A female teacher from Kitsilano secondary school has been suspended while the Vancouver Police Department investigates unspecified allegations.
Vancouver School Board spokesperson Kurt Heinrich wouldnt comment on the nature of the allegations, whether one or more students made them and how long that teacher has taught at the West 10th Avenue school because of confidentiality concerns.
Global News reported the case possibly involves two students and that allegations relate to a school trip that occurred two years ago.
But VPD media relations officer Const. Brian Montague wouldnt say whether this information was accurate.
The information we have right now, the details are a little vague, he said. We are looking into the matter but we dont have any information at this time where we can verify that a criminal offence has happened or may have happened.
School liaison officers were at Kitsilano secondary on Thursday.
Heinrich said school board officials learned fairly recently of the allegations and immediately reported them to police.
He said the board has a series of protocols and guidelines on how to handle such situations.
We really do want to emphasize that the schools safe. Its a really great school and its a great learning environment for students to go to, Heinrich said. And we understand theres going to be consternation and concerns among parents, but were doing our best to try to try to alleviate that by communicating with parents.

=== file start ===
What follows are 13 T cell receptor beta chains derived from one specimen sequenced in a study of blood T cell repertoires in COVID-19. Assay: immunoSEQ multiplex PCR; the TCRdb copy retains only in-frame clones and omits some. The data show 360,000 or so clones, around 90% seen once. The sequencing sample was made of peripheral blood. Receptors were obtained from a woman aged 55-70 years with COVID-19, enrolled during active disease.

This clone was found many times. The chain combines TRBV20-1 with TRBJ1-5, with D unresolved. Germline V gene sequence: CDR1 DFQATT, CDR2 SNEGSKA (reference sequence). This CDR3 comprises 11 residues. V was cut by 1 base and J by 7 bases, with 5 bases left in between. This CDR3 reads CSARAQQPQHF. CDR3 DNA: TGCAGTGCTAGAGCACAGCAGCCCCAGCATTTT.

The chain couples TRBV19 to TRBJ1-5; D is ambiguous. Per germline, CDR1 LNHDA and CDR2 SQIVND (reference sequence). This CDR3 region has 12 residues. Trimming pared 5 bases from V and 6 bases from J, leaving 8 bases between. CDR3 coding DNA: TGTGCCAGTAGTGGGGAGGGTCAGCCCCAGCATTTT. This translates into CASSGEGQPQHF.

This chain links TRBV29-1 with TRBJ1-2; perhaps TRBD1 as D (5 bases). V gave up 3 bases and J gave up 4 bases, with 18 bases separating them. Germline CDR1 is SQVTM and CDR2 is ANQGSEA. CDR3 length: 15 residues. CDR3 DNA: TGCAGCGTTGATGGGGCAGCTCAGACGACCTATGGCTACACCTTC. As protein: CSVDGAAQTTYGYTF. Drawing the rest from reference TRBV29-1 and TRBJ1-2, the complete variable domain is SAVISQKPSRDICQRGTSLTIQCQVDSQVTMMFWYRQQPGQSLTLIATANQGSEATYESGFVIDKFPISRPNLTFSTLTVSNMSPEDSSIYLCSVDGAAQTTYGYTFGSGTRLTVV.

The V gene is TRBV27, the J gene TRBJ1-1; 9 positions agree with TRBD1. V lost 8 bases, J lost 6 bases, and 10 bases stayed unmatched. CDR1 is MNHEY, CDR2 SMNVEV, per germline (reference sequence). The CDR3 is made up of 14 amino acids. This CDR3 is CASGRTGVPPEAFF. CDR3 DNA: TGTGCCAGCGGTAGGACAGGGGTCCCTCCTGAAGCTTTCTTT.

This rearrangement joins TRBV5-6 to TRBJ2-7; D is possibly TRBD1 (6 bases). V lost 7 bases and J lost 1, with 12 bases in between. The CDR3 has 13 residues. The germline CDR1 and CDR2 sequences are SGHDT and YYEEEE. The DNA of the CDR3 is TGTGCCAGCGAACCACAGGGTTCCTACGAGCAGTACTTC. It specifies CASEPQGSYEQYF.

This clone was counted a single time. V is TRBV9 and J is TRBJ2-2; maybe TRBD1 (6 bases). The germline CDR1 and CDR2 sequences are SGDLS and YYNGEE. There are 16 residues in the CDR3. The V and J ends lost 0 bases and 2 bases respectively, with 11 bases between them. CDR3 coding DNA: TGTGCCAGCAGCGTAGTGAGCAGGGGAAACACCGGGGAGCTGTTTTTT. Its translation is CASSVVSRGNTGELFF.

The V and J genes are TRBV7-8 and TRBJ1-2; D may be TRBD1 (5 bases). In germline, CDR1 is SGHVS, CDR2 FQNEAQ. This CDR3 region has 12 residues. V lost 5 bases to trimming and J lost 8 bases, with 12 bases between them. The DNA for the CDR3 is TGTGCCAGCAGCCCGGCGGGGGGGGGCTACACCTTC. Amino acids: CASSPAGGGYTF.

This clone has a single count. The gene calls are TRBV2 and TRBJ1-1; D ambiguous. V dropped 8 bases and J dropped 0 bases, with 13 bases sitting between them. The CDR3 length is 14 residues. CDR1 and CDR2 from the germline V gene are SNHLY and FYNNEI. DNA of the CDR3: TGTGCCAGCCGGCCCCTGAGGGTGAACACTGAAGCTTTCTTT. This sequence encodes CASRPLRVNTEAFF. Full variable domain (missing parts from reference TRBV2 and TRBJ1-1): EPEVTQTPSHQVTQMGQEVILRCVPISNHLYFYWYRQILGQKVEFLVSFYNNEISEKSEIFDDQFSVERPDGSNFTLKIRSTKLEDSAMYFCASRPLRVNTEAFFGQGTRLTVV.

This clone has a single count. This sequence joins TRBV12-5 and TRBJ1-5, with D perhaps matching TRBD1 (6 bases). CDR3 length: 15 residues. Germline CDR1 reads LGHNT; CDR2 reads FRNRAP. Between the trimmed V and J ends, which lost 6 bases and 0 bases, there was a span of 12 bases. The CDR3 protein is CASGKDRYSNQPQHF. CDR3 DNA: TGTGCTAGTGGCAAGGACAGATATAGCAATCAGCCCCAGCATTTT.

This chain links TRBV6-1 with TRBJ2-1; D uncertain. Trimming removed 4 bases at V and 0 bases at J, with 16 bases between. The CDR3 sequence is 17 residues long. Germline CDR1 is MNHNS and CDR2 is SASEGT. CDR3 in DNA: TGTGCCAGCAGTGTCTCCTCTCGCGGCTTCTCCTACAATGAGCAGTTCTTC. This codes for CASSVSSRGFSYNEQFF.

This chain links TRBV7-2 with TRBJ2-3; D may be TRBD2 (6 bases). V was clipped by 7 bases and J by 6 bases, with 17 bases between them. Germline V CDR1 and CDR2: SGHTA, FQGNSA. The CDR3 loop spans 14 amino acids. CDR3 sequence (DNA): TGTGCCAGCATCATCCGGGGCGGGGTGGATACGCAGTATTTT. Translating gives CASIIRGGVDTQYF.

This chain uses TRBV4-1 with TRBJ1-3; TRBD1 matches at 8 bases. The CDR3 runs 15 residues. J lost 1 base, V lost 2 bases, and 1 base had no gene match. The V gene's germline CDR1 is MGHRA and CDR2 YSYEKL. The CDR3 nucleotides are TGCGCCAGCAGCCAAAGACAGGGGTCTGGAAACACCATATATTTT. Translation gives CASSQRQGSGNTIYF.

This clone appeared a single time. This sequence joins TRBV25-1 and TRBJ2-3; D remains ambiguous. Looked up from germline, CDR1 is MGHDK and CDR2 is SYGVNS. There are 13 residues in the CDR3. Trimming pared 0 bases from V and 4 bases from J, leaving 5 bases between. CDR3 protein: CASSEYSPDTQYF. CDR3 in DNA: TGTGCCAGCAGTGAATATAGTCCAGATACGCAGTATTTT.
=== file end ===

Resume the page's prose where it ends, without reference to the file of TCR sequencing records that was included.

Board representatives updated school staff Friday morning and discussed how teachers could talk to students about the circumstances in class. A letter was sent to parents and students were encouraged to speak with their counsellors.
Theres a natural impulse to start talking and gossip and all that, and we really want to try to avoid that as much as possible, Heinrich said.
Debbie Pawluk, president of the Vancouver Secondary Teachers Association, said the teacher is on paid leave.
Montague wouldnt speculate on how long it could take police to determine whether a criminal offence may have occurred.
Tamara Woods, corporate regulations manager for the Ministry of Educations teacher regulation branch, wouldnt provide any specific information on the case. She said the independent commissioner for teacher regulation, former B.C. Supreme Court judge Bruce M. Preston, receives and responds to reports and complaints about teachers. The commissioner doesnt make a determination of guilt or innocence. He reviews the information gathered and decides whether to take action, which could lead to a hearing. Disciplinary actions are posted on the branchs website, unless doing so causes significant hardship to a person harmed by the teacher. A teacher found to have breached professional standards could receive a reprimand, suspension, face limits or conditions or have their teaching certificate cancelled. The regulation branch lists the status of each teacher in the province on its website.